Yellowspotting Asia

Tech entrepreneur Eg Kah Yee’s expounds a vision of uniting Asia and
Australia in a wireless web to keep businesspeople connected as they travel from
Sydney to Singapore and beyond. Yet like other Wi-Fi proponents, Eg faces a
formidable hurdle: the gap between the glorious future and the rather pedestrian
present.


Eg is the founder of Malaysian tech company Palette Multimedia, which markets
wireless services through its Yellowspots subsidiary. Yellowspots provides
802.11b hotspot access in cafes, office buildings and other public places in
Singapore. Yellowspots operates in Australia through a partnership with Air
Portal.


Yellowspots is not actually building a wireless network. Instead, it acts as
an aggregator. The company brings together telecos, Internet service providers
and other operators to allow Yellowspots subscribers to roam across national
boundaries.


Like its U.S. counterpart Boingo, Yellowspots wants to become a wireless
brand name. Here’s how it works: a businessperson in Singapore buys a pre-paid
Yellowspots card and heads off to a trade show. She powers up her Wi-Fi-equipped
laptop and uses her Yellowspots ID and password to log on to the wireless
system. Two days later she flies to Sydney for a meeting. While waiting in the
lobby of an office tower in the CBD, she uses the same password to log on to the
local wireless net.


Yellowspots handles the back office billing as well as the revenue-sharing
arrangements between the various parties. “I don’t think there will be a single
hotspots player in any country. Our strategy is to partner,” said Eg during a
recent visit to Sydney to promote Yellowspots. “We want to roam with all these
guys, get them connected.”


Eg, a 42-year-old U.S-educated engineer and Silicon Valley veteran, compares
Yellowspots’ service to GSM networks that allow mobile phone subscribers to
travel from country to country without interruption in service.


Unwiring cafes is just the start, he says, sketching a plan to provide
hotspot service to corporate headquarters and residential neighborhoods.
Yellowspots is negotiating with telecoms and other service providers to offer
hotspots service in Malaysia, Taiwan and China.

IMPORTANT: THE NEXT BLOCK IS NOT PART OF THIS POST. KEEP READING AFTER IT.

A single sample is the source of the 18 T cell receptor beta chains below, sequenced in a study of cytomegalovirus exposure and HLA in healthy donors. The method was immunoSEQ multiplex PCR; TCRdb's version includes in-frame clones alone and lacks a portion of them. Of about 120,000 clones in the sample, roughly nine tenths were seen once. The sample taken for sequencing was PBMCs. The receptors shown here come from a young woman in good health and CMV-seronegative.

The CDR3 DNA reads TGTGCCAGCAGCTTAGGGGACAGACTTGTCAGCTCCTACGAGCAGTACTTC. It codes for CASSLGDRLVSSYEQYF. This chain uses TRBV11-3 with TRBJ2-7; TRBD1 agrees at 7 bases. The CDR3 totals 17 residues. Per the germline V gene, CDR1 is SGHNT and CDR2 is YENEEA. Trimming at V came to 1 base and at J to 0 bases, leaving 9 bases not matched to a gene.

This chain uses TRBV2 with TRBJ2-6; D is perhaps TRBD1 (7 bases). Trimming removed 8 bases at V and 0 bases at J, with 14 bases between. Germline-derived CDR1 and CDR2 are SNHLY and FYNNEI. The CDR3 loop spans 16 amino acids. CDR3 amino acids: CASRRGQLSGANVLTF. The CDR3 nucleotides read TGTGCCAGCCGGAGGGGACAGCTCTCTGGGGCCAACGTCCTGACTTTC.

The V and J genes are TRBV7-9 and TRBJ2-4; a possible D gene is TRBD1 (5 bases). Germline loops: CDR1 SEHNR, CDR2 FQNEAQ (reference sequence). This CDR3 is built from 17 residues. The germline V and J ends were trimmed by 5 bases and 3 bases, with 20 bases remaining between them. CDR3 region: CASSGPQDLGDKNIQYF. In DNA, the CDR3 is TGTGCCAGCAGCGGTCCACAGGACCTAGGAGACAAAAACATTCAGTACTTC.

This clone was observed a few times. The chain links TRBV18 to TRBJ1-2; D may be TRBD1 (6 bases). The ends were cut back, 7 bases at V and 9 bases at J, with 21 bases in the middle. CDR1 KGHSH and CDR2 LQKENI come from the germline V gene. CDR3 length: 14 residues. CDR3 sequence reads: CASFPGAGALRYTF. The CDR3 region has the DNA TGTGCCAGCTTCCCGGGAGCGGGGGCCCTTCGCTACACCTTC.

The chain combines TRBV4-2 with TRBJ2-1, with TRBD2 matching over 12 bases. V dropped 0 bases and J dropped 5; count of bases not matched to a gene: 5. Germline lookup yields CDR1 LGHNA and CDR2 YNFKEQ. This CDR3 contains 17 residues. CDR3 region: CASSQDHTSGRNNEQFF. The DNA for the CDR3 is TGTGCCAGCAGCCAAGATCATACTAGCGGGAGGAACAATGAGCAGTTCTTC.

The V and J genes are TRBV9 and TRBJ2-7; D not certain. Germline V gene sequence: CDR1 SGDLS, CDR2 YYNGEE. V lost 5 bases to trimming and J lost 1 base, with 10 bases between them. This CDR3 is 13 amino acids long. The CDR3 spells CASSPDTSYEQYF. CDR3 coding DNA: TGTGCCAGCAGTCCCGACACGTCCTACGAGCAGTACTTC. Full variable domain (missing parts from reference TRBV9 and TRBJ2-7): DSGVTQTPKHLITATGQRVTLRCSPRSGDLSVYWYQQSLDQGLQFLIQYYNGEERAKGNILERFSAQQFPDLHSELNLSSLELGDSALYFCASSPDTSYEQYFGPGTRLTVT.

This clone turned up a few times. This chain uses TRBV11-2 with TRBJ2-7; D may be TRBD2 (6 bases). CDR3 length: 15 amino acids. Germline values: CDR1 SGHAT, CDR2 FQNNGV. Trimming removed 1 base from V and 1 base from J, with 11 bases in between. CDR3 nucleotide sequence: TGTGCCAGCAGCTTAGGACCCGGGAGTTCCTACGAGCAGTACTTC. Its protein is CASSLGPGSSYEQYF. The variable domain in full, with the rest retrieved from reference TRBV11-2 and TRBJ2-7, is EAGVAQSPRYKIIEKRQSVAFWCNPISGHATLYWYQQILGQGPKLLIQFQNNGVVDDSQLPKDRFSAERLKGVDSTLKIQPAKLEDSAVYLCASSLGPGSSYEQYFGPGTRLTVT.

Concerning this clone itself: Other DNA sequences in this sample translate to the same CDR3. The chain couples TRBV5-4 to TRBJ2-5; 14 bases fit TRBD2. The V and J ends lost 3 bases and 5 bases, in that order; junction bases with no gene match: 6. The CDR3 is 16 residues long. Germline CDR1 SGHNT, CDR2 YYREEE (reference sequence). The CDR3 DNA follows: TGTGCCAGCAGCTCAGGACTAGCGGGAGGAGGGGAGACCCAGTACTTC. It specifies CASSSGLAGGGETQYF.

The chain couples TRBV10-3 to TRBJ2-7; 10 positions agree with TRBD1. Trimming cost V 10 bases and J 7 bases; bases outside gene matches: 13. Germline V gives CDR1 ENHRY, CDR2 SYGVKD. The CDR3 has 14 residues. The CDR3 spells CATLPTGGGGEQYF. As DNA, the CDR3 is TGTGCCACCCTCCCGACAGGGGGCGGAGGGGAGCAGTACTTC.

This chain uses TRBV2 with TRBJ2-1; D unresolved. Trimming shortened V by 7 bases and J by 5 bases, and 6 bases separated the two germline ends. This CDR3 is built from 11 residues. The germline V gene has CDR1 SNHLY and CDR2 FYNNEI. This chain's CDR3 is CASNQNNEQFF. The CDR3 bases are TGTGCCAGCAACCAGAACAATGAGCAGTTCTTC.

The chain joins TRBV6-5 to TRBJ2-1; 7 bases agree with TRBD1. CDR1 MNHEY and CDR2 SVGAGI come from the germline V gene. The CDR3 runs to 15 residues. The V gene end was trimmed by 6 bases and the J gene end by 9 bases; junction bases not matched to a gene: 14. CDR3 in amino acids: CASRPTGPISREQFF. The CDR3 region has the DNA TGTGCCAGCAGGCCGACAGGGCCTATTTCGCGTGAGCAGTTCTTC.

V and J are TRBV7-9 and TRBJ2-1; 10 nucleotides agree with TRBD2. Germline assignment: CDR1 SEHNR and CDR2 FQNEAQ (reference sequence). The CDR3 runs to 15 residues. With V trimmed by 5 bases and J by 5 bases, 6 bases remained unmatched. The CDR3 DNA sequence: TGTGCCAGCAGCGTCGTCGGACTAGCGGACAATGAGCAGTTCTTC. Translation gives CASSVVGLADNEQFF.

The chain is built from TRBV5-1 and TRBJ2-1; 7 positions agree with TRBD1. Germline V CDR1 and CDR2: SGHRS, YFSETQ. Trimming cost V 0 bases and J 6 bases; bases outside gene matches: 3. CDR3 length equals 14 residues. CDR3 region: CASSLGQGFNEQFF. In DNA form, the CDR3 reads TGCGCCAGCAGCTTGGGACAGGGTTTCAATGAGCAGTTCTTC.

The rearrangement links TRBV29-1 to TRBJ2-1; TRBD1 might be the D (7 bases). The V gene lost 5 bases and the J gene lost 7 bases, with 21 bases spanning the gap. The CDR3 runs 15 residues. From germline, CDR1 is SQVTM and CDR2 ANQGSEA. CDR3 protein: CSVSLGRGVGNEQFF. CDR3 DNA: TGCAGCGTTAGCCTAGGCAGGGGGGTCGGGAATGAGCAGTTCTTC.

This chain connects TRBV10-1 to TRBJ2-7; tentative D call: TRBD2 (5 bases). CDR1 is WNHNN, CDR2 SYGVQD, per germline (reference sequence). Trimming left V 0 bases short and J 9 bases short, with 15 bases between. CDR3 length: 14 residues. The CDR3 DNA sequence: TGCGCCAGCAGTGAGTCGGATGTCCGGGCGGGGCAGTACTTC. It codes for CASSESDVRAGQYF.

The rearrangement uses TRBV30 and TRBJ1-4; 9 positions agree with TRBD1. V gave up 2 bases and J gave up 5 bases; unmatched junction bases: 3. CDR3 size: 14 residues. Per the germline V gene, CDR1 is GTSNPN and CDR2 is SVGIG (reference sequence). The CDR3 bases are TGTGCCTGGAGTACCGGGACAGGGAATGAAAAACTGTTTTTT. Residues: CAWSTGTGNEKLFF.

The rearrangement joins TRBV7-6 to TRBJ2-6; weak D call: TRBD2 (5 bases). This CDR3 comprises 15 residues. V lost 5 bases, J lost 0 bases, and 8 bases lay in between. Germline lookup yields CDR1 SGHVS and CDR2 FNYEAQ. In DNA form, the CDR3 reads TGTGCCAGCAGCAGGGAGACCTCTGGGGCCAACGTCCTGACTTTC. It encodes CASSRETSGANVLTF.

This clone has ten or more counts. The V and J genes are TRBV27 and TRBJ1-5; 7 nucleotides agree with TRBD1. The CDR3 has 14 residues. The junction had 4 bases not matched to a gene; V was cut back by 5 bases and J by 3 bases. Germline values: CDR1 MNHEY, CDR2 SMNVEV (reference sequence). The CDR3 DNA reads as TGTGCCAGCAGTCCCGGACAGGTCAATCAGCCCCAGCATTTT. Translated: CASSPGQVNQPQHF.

At the moment though, there isn’t much roaming room through Yellowspots
outside of Singapore. The company has about 150 locations there, ranging from a
Starbucks to a convention center.


Yellowspots offers just half a dozen locales in Australia through its Air
Portal partner. So unless international travelers happen to be confabing at a
couple of locations in the Sydney CBD or lunching at Bisq or the Hatch in
Melbourne, they’re out of luck. And you can only access Air Portal’s hotspots if
your service provider is one of the company’s three current ISP partners, only
one of which is based in Australia. And thus the old chicken-or-the-egg dilemma.


Without a critical mass of hotspots, why should anyone bother to go out and
fork over the cash for a Wi-Fi card and then pay for wireless service they can
only use at a few scattered locations. On the other hand, what is the incentive
to create a hotspots infrastructure if there’s not sufficient base of
subscribers? Then there’s the question of culture.


While Singaporeans or San Franciscans may be quite happy to tap away on their
laptops while sipping a grande non-fat latte, Sydneysiders and other Australians
don’t seem quite as enamored with the cyber caf? scene. It’s hard to imagine
anyone making money off suits from the big end of town going online while
dashing out for a coffee.


The hotspots that count for businesspeople are airports, hotels and office
buildings. Air Portal marketing executive Michelle Neil acknowledges that
there’s not much there there when it comes to hotspots in Australia. “We’re
still evangelizing in Australia, going after venues and locations.”


But she says that’s about to change. A forthcoming deal with a “big” ISP will
result in 2 million subscribers who can access Air Portal hotspots, according to
Neil. Air Portal also is negotiating with hotels and business locations to
install hotspots.


“We will have 30 hotspots by January and then will quickly go up to 150 after
some major announcements in January,” she says. Other potential hotspots are new
residential developments and apartment buildings. More importantly, Eg and Neil
are counting on the likes of Intel, Dell and other manufacturers to drive the
wireless wave.


As computer makers begin to install Wi-Fi cards and chips as standard
equipment in laptops, PDAs and other gadgets, the thinking goes, consumers will
look for places to play with their new toys. “You have to turn it in to a
lifestyle,” Eg says.


Yellowspots also expects companies like Intel to help roll out hotspots to
push adoption of their Wi-Fi products. “Every new device in a year’s time is
going to be Wi-Fi enabled,” Neil asserts. If that comes true, it begs another
question: How long before the lumbering telecom giants decide to jump into this
wireless free-for-all and grab the Wi-Fi market for themselves?


Reprinted from australia.Internet.com

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